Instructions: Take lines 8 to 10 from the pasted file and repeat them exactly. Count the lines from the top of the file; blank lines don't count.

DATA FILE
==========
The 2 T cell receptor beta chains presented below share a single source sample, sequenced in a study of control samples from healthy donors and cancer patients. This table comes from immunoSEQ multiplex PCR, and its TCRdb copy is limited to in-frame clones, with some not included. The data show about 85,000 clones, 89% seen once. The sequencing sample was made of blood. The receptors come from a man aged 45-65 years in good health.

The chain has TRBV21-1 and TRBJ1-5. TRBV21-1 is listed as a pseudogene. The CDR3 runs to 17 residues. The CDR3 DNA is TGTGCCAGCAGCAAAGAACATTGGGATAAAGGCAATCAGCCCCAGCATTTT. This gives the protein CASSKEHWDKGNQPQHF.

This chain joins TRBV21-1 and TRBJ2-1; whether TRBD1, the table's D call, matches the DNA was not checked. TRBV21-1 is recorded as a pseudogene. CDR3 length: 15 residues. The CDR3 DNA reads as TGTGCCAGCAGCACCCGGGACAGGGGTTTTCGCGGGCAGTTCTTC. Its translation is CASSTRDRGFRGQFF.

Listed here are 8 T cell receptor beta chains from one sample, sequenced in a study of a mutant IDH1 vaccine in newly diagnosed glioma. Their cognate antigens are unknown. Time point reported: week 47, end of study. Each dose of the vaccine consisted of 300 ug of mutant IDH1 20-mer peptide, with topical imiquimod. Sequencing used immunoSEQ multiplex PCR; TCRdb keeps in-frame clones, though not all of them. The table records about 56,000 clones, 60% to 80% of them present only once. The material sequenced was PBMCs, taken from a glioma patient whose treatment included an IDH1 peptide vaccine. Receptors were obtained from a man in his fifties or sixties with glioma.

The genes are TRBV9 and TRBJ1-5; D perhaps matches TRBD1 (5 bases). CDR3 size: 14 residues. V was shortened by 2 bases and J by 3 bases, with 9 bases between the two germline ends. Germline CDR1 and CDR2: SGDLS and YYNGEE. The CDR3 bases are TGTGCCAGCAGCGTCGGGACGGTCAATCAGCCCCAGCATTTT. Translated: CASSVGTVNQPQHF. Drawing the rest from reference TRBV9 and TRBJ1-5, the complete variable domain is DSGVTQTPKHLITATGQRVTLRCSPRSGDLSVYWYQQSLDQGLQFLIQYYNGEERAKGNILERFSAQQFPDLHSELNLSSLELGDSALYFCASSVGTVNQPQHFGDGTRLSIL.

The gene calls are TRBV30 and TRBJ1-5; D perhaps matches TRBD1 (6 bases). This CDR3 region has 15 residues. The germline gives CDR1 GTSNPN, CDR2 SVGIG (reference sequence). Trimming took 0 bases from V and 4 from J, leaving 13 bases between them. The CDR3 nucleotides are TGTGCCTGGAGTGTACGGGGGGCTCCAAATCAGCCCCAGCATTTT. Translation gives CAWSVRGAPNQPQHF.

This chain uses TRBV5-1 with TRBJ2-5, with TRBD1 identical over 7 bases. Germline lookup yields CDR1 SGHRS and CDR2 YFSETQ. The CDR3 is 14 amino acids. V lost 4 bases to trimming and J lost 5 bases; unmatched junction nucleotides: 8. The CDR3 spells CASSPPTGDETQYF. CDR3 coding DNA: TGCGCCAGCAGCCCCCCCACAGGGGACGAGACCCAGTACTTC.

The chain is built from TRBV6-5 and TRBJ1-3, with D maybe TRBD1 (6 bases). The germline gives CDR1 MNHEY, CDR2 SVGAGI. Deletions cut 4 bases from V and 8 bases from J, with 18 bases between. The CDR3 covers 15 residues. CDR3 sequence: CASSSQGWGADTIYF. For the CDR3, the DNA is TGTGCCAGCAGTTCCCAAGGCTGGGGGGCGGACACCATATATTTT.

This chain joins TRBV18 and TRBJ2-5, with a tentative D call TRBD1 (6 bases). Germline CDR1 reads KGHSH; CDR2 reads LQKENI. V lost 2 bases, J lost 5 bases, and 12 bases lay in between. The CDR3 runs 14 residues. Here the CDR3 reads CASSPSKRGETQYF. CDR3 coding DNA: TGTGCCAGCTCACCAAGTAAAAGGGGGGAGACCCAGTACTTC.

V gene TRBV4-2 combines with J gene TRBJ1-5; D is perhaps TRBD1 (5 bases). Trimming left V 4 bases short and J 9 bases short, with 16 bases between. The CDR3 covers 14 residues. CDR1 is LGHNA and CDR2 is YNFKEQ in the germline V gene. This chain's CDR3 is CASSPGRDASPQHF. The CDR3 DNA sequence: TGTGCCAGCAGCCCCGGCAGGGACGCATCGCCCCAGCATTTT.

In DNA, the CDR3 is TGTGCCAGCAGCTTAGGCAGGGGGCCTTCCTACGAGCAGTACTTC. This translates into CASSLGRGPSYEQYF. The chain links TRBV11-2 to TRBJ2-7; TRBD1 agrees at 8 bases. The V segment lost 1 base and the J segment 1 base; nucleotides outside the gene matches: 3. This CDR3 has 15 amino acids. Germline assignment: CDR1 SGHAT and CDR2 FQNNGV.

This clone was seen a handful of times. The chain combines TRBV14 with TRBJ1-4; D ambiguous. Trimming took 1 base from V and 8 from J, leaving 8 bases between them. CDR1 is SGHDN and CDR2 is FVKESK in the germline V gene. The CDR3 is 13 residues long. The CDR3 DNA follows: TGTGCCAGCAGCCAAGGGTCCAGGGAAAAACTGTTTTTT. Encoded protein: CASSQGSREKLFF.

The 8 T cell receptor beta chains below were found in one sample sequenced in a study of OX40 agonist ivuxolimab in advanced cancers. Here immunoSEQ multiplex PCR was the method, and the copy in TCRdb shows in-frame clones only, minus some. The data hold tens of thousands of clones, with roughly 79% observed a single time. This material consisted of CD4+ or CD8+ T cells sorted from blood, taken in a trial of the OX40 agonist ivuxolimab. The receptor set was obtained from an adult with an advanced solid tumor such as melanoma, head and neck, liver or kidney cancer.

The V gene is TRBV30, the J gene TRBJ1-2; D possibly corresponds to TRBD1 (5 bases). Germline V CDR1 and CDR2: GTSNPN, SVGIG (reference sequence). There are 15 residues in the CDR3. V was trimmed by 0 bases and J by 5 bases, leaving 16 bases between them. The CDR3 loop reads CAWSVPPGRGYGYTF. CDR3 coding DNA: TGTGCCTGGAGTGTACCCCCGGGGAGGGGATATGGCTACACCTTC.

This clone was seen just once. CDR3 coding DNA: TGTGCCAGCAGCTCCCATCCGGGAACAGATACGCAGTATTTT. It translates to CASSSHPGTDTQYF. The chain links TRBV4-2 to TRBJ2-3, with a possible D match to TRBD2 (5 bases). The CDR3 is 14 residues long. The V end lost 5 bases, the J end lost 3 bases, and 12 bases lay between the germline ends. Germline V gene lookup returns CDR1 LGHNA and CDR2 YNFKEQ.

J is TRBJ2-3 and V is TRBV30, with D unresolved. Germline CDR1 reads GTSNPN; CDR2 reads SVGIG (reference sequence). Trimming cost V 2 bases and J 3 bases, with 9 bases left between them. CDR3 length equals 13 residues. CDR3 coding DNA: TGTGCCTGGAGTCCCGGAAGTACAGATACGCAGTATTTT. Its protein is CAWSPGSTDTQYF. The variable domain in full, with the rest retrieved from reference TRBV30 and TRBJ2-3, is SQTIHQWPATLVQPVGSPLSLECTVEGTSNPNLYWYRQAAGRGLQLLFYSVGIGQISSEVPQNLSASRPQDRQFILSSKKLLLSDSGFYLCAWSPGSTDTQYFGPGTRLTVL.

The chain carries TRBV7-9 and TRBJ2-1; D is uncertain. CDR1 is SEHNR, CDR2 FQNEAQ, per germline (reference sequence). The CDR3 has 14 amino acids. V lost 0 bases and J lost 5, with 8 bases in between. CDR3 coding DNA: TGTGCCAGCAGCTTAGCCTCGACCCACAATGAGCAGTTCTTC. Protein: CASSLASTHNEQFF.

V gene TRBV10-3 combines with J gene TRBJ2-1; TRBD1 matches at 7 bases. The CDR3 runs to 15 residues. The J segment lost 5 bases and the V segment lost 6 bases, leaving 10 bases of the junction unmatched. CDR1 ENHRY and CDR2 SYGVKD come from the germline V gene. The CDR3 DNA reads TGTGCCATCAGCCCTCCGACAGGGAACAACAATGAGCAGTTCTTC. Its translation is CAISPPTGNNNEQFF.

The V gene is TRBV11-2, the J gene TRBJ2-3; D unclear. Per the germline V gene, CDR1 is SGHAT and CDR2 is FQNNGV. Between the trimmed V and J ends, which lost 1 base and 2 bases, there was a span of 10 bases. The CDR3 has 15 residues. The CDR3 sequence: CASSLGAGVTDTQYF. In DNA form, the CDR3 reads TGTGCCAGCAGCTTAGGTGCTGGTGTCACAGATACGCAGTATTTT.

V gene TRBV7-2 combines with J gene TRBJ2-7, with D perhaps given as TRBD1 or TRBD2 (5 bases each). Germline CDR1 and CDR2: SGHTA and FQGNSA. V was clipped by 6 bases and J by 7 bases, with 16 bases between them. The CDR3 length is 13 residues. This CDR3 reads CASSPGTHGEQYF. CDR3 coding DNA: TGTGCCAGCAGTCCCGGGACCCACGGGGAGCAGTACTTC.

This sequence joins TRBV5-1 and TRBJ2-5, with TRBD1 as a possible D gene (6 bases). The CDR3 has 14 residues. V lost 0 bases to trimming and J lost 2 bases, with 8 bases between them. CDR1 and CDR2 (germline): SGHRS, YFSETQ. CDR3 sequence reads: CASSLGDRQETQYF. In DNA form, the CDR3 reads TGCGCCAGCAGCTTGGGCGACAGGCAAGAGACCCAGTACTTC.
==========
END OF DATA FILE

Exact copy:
The chain is built from TRBV6-5 and TRBJ1-3, with D maybe TRBD1 (6 bases). The germline gives CDR1 MNHEY, CDR2 SVGAGI. Deletions cut 4 bases from V and 8 bases from J, with 18 bases between. The CDR3 covers 15 residues. CDR3 sequence: CASSSQGWGADTIYF. For the CDR3, the DNA is TGTGCCAGCAGTTCCCAAGGCTGGGGGGCGGACACCATATATTTT.

This chain joins TRBV18 and TRBJ2-5, with a tentative D call TRBD1 (6 bases). Germline CDR1 reads KGHSH; CDR2 reads LQKENI. V lost 2 bases, J lost 5 bases, and 12 bases lay in between. The CDR3 runs 14 residues. Here the CDR3 reads CASSPSKRGETQYF. CDR3 coding DNA: TGTGCCAGCTCACCAAGTAAAAGGGGGGAGACCCAGTACTTC.

V gene TRBV4-2 combines with J gene TRBJ1-5; D is perhaps TRBD1 (5 bases). Trimming left V 4 bases short and J 9 bases short, with 16 bases between. The CDR3 covers 14 residues. CDR1 is LGHNA and CDR2 is YNFKEQ in the germline V gene. This chain's CDR3 is CASSPGRDASPQHF. The CDR3 DNA sequence: TGTGCCAGCAGCCCCGGCAGGGACGCATCGCCCCAGCATTTT.